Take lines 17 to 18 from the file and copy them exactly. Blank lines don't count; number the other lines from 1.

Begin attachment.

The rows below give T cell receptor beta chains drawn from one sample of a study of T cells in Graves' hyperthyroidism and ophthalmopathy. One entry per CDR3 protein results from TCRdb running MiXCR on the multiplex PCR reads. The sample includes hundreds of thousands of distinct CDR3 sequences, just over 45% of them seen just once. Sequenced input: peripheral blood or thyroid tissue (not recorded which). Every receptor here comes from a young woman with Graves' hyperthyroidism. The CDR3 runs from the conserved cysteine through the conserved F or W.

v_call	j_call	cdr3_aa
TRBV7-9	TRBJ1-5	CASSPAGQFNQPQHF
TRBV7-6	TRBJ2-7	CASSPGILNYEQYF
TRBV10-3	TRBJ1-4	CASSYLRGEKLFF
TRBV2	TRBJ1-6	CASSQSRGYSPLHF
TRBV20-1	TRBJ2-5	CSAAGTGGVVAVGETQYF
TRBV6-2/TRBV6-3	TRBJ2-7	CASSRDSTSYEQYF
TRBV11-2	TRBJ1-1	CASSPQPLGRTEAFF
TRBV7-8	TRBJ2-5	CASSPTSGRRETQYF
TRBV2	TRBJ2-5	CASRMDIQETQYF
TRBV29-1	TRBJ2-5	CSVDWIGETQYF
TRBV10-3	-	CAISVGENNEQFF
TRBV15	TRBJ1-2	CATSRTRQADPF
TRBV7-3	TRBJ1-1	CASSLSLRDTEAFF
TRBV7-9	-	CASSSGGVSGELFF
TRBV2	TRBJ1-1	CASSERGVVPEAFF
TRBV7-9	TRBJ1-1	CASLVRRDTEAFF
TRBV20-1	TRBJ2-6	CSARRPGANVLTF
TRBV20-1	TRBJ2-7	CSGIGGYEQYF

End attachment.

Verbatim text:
TRBV2	TRBJ1-1	CASSERGVVPEAFF
TRBV7-9	TRBJ1-1	CASLVRRDTEAFF